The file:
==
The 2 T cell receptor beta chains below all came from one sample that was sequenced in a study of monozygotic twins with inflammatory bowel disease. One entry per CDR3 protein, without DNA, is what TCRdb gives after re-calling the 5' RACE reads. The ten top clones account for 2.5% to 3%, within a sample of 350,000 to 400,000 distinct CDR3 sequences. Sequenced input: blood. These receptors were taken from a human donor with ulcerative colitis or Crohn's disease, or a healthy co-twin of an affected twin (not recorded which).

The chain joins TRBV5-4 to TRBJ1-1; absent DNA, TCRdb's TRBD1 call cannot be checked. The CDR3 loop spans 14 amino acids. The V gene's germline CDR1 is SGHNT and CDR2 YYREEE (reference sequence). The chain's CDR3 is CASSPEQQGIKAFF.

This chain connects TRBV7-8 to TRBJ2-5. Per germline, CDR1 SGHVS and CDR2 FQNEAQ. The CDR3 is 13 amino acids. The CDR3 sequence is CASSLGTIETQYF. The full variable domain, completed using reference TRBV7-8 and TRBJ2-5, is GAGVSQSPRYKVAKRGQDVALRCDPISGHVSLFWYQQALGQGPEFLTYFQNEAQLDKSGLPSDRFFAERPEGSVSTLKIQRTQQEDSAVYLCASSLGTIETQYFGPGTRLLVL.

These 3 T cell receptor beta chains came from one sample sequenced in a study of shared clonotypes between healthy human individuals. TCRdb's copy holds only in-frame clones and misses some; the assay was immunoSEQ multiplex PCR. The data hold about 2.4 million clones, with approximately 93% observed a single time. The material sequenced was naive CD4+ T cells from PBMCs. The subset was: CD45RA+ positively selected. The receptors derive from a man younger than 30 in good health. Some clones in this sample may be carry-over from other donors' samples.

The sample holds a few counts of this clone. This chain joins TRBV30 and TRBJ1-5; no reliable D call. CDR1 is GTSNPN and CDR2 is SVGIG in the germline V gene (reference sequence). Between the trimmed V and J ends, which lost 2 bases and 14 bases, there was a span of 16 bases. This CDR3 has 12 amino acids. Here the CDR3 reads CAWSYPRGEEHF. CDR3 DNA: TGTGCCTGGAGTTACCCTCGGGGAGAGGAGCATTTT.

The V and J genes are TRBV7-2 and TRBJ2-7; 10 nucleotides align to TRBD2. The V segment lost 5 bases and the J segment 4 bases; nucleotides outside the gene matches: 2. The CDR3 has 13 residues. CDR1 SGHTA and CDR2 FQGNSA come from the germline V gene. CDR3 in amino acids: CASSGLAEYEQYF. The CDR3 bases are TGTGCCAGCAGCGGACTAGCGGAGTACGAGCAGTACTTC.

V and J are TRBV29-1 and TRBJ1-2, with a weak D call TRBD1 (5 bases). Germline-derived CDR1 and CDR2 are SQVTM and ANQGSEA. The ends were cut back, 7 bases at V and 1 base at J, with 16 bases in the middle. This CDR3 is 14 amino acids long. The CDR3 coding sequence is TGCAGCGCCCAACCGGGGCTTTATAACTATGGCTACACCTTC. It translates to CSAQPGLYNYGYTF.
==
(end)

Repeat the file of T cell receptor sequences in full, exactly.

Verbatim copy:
The 2 T cell receptor beta chains below all came from one sample that was sequenced in a study of monozygotic twins with inflammatory bowel disease. One entry per CDR3 protein, without DNA, is what TCRdb gives after re-calling the 5' RACE reads. The ten top clones account for 2.5% to 3%, within a sample of 350,000 to 400,000 distinct CDR3 sequences. Sequenced input: blood. These receptors were taken from a human donor with ulcerative colitis or Crohn's disease, or a healthy co-twin of an affected twin (not recorded which).

The chain joins TRBV5-4 to TRBJ1-1; absent DNA, TCRdb's TRBD1 call cannot be checked. The CDR3 loop spans 14 amino acids. The V gene's germline CDR1 is SGHNT and CDR2 YYREEE (reference sequence). The chain's CDR3 is CASSPEQQGIKAFF.

This chain connects TRBV7-8 to TRBJ2-5. Per germline, CDR1 SGHVS and CDR2 FQNEAQ. The CDR3 is 13 amino acids. The CDR3 sequence is CASSLGTIETQYF. The full variable domain, completed using reference TRBV7-8 and TRBJ2-5, is GAGVSQSPRYKVAKRGQDVALRCDPISGHVSLFWYQQALGQGPEFLTYFQNEAQLDKSGLPSDRFFAERPEGSVSTLKIQRTQQEDSAVYLCASSLGTIETQYFGPGTRLLVL.

These 3 T cell receptor beta chains came from one sample sequenced in a study of shared clonotypes between healthy human individuals. TCRdb's copy holds only in-frame clones and misses some; the assay was immunoSEQ multiplex PCR. The data hold about 2.4 million clones, with approximately 93% observed a single time. The material sequenced was naive CD4+ T cells from PBMCs. The subset was: CD45RA+ positively selected. The receptors derive from a man younger than 30 in good health. Some clones in this sample may be carry-over from other donors' samples.

The sample holds a few counts of this clone. This chain joins TRBV30 and TRBJ1-5; no reliable D call. CDR1 is GTSNPN and CDR2 is SVGIG in the germline V gene (reference sequence). Between the trimmed V and J ends, which lost 2 bases and 14 bases, there was a span of 16 bases. This CDR3 has 12 amino acids. Here the CDR3 reads CAWSYPRGEEHF. CDR3 DNA: TGTGCCTGGAGTTACCCTCGGGGAGAGGAGCATTTT.

The V and J genes are TRBV7-2 and TRBJ2-7; 10 nucleotides align to TRBD2. The V segment lost 5 bases and the J segment 4 bases; nucleotides outside the gene matches: 2. The CDR3 has 13 residues. CDR1 SGHTA and CDR2 FQGNSA come from the germline V gene. CDR3 in amino acids: CASSGLAEYEQYF. The CDR3 bases are TGTGCCAGCAGCGGACTAGCGGAGTACGAGCAGTACTTC.

V and J are TRBV29-1 and TRBJ1-2, with a weak D call TRBD1 (5 bases). Germline-derived CDR1 and CDR2 are SQVTM and ANQGSEA. The ends were cut back, 7 bases at V and 1 base at J, with 16 bases in the middle. This CDR3 is 14 amino acids long. The CDR3 coding sequence is TGCAGCGCCCAACCGGGGCTTTATAACTATGGCTACACCTTC. It translates to CSAQPGLYNYGYTF.